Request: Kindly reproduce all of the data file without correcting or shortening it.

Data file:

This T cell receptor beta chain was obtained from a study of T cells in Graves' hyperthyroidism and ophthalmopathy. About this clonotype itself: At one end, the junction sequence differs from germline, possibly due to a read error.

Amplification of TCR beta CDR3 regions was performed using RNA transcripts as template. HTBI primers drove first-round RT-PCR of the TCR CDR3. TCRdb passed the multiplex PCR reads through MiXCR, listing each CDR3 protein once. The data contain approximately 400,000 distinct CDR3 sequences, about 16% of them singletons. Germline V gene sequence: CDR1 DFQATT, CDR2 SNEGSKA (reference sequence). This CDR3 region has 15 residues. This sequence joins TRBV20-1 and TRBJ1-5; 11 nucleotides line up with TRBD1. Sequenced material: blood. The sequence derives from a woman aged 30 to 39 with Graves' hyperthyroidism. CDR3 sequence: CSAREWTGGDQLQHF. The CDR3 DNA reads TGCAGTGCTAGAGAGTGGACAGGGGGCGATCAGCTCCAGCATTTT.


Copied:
This T cell receptor beta chain was obtained from a study of T cells in Graves' hyperthyroidism and ophthalmopathy. About this clonotype itself: At one end, the junction sequence differs from germline, possibly due to a read error.

Amplification of TCR beta CDR3 regions was performed using RNA transcripts as template. HTBI primers drove first-round RT-PCR of the TCR CDR3. TCRdb passed the multiplex PCR reads through MiXCR, listing each CDR3 protein once. The data contain approximately 400,000 distinct CDR3 sequences, about 16% of them singletons. Germline V gene sequence: CDR1 DFQATT, CDR2 SNEGSKA (reference sequence). This CDR3 region has 15 residues. This sequence joins TRBV20-1 and TRBJ1-5; 11 nucleotides line up with TRBD1. Sequenced material: blood. The sequence derives from a woman aged 30 to 39 with Graves' hyperthyroidism. CDR3 sequence: CSAREWTGGDQLQHF. The CDR3 DNA reads TGCAGTGCTAGAGAGTGGACAGGGGGCGATCAGCTCCAGCATTTT.